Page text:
After the death of Tyre Nichols, Memphis and other cities are considering ordinances to reduce pretextual stops—the use of minor traffic violations as grounds for investigations or searches. In California, a handful of cities have already limited the use of certain minor traffic violations as the basis for a police stop, and state legislation has recently been proposed to make that change statewide. We recently highlighted how traffic stops contribute to use-of-force incidents and racial disparities in interactions with law enforcement. As more localities consider reforms, it is important to evaluate how instrumental these traffic stops are in seizing illicit firearms.
To that end, we looked at the number of searches during traffic stops that have resulted in guns being found and confiscated across the eight largest police departments in the state: Los Angeles, San Diego, Sacramento, San Francisco, San Jose, Fresno, Long Beach, and Oakland. On average, these departments confiscate firearms in about 0.5% of searches during traffic stops (about 560 out of 103,800 searches). However, there is significant variation across departments: San Jose has one of the lowest shares of firearm confiscation (0.7% of stops where the driver was searched) along with the highest search share (20.2% of stops), while Fresno has one of the highest gun confiscation shares (1.6%) and the lowest search share (4.6%).
Departments that conduct proportionally more searches during traffic stops typically confiscate lower shares of firearms. Searches and confiscations that occur during traffic stops for non-moving violations follow a similar pattern. However, there are notable exceptions: Oakland has a relatively high share of traffic stops that end up in searches but confiscates a relatively high proportion of firearms. Conversely, Los Angeles confiscates a low percentage of firearms relative to its search share. These exceptions could be related to the overall number of stops conducted by the Oakland and Los Angeles police departments: among the agencies we examined, Oakland conducted the fewest stops (9,378), while Los Angeles conducted by far the most stops (520,868). (Even after accounting for population differences, we find significant discrepancies in stop rates across cities.) And, of course, our findings are affected by variation across all eight departments in traffic stop and search practices, as well as the concentration of firearms.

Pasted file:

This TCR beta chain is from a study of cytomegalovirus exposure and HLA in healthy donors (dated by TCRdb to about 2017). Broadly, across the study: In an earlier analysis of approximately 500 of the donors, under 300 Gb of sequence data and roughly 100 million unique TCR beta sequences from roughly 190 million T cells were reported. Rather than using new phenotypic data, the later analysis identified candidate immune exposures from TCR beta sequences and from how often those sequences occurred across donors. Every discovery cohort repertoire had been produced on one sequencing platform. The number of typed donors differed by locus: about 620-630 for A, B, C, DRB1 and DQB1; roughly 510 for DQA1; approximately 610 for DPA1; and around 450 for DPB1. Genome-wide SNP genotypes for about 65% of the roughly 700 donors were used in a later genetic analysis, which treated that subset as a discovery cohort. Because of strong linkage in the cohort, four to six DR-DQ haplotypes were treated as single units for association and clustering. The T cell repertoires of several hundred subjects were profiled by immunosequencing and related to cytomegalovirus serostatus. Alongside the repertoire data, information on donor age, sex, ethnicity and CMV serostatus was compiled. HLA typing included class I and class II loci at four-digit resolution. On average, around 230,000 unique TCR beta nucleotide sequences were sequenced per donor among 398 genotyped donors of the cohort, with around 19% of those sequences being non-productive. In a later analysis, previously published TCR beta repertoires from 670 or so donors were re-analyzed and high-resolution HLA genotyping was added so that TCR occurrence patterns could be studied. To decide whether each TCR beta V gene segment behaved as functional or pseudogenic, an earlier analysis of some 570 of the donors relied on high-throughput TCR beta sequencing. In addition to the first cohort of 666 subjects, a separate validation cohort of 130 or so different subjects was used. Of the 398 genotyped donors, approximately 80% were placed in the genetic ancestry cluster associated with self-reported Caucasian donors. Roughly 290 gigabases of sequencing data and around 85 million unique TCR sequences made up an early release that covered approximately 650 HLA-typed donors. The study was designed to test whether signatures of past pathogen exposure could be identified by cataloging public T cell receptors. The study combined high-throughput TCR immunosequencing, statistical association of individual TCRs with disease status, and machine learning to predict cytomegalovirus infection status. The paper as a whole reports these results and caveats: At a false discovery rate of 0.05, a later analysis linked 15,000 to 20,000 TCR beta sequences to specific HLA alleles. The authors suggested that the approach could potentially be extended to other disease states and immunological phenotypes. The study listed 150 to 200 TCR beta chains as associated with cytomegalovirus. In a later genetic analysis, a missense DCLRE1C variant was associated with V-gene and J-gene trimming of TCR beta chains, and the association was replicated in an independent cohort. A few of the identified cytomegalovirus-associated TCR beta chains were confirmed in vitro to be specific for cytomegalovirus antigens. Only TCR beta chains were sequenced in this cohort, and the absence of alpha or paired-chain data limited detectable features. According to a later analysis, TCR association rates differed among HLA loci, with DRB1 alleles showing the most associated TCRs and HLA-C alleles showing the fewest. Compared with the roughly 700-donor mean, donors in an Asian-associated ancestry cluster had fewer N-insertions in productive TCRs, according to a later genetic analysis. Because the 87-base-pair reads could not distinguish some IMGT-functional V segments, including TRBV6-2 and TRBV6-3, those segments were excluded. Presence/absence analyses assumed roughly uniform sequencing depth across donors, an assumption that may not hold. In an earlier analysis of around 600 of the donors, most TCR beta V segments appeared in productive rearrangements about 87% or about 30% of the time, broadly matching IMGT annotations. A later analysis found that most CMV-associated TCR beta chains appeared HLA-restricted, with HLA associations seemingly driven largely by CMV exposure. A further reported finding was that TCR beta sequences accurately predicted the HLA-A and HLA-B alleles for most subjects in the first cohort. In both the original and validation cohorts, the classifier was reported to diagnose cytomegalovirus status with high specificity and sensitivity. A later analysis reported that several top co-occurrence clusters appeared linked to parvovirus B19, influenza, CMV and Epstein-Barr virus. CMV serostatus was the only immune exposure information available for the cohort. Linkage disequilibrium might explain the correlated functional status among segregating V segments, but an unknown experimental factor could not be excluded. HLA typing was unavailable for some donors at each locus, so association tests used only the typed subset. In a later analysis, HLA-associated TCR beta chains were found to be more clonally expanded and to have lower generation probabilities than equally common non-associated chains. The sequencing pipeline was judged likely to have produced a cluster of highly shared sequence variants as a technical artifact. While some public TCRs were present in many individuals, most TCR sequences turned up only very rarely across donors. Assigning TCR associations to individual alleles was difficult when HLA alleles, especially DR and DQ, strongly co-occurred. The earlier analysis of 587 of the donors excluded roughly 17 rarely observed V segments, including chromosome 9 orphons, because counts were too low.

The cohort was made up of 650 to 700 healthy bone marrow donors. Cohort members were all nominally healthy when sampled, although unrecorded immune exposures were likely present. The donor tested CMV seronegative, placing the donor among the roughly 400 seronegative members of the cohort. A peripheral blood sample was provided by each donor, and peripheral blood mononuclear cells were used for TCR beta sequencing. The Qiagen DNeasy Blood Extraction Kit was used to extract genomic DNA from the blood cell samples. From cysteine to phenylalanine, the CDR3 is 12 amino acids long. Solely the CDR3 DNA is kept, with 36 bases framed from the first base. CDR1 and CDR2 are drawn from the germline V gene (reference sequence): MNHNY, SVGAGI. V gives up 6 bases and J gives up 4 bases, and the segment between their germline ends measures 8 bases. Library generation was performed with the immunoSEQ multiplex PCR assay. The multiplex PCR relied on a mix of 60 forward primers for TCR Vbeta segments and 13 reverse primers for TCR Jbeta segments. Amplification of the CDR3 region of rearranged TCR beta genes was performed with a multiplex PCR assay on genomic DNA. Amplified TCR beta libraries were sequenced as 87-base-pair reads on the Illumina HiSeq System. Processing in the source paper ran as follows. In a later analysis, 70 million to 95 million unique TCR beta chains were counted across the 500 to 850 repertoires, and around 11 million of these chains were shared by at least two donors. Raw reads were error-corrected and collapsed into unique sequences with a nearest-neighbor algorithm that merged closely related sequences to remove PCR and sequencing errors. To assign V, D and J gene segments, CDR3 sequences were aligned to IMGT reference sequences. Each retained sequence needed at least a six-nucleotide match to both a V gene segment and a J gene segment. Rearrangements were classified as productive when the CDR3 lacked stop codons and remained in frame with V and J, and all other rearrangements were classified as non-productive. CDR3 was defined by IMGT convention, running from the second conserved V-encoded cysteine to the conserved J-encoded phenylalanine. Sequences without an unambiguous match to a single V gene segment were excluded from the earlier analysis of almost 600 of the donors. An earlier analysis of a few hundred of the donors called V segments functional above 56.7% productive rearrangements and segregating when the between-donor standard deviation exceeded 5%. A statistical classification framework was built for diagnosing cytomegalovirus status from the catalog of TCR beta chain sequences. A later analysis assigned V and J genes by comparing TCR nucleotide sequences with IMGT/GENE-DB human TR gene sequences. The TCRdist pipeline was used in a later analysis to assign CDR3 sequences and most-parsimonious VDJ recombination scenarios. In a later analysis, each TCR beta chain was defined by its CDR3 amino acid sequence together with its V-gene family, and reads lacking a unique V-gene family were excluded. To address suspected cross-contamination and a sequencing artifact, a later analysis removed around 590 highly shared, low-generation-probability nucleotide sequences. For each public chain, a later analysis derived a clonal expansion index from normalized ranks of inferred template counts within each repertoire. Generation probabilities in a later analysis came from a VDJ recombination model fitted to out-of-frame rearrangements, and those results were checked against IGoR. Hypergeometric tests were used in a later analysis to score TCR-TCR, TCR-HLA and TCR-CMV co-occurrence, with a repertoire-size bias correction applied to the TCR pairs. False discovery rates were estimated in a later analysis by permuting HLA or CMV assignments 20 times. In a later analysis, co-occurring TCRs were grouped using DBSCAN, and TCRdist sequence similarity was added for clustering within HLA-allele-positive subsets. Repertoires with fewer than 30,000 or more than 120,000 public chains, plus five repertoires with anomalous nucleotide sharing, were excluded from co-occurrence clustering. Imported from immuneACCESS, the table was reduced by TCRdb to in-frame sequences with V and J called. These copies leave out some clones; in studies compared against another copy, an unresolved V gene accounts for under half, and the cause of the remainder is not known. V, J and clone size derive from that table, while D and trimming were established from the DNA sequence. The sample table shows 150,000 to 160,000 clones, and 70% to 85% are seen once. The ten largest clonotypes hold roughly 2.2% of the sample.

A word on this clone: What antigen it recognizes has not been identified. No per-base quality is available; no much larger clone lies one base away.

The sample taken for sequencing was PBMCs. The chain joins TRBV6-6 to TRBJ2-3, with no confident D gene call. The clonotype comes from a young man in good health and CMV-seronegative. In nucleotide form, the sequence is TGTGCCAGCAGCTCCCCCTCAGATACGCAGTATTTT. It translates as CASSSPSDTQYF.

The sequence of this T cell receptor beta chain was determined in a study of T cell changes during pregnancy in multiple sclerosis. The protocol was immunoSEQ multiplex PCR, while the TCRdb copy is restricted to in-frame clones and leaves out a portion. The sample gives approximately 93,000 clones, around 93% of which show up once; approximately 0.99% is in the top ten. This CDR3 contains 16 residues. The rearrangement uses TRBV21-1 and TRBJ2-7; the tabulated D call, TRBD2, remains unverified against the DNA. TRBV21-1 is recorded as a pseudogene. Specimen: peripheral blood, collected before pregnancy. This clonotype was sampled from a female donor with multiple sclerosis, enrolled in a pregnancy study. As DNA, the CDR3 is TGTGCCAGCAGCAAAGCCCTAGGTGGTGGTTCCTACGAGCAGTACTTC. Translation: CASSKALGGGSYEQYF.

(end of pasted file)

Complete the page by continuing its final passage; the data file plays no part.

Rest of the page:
Two types of searches—those conducted with the consent of a stopped individual and those based on supervision status (e.g., parole or probation)—have been targeted for reform; these search types require a lower level of evidence of criminal misconduct. Both consent and supervision-status searches result in notably smaller shares of firearm confiscation—with fewer than a fifth and a half of the share of firearms confiscated on average, respectively. In fact, Oakland, San Francisco, and San Jose police departments did not confiscate any firearms in any of their consent searches—though Oakland and San Francisco conducted very few consent searches to begin with.
These trends also hold for the subset of searches that take place during traffic stops for non-moving violations. Other search types—such as warrant searches, searches prompted by evidence of a crime, and searches under exigent circumstances (urgent or dangerous situations where discretion is low)—resulted in much higher shares of firearm confiscation (3.1%, 4%, and 4.8% respectively) than consent and parole/probation searches.
As we noted, firearms were confiscated in about 560 out of 103,800 traffic stop searches in 2019, a relatively small share (0.5%). This share varies significantly by agency—and agencies that conduct fewer searches during traffic stops tend to seize a greater share of firearms—but it is below 2% for every department. Consent and supervision-status searches garner a significantly smaller share of firearms, especially compared to those based on a higher evidentiary standard, such as warrant searches. But even though the shares of firearms confiscated in these searches are small, they may be having a positive impact on public safety. As agencies consider traffic stop reforms to reduce racial disparities or serious use-of-force injuries, they should take a data-driven approach that can help them evaluate any positive and negative impacts.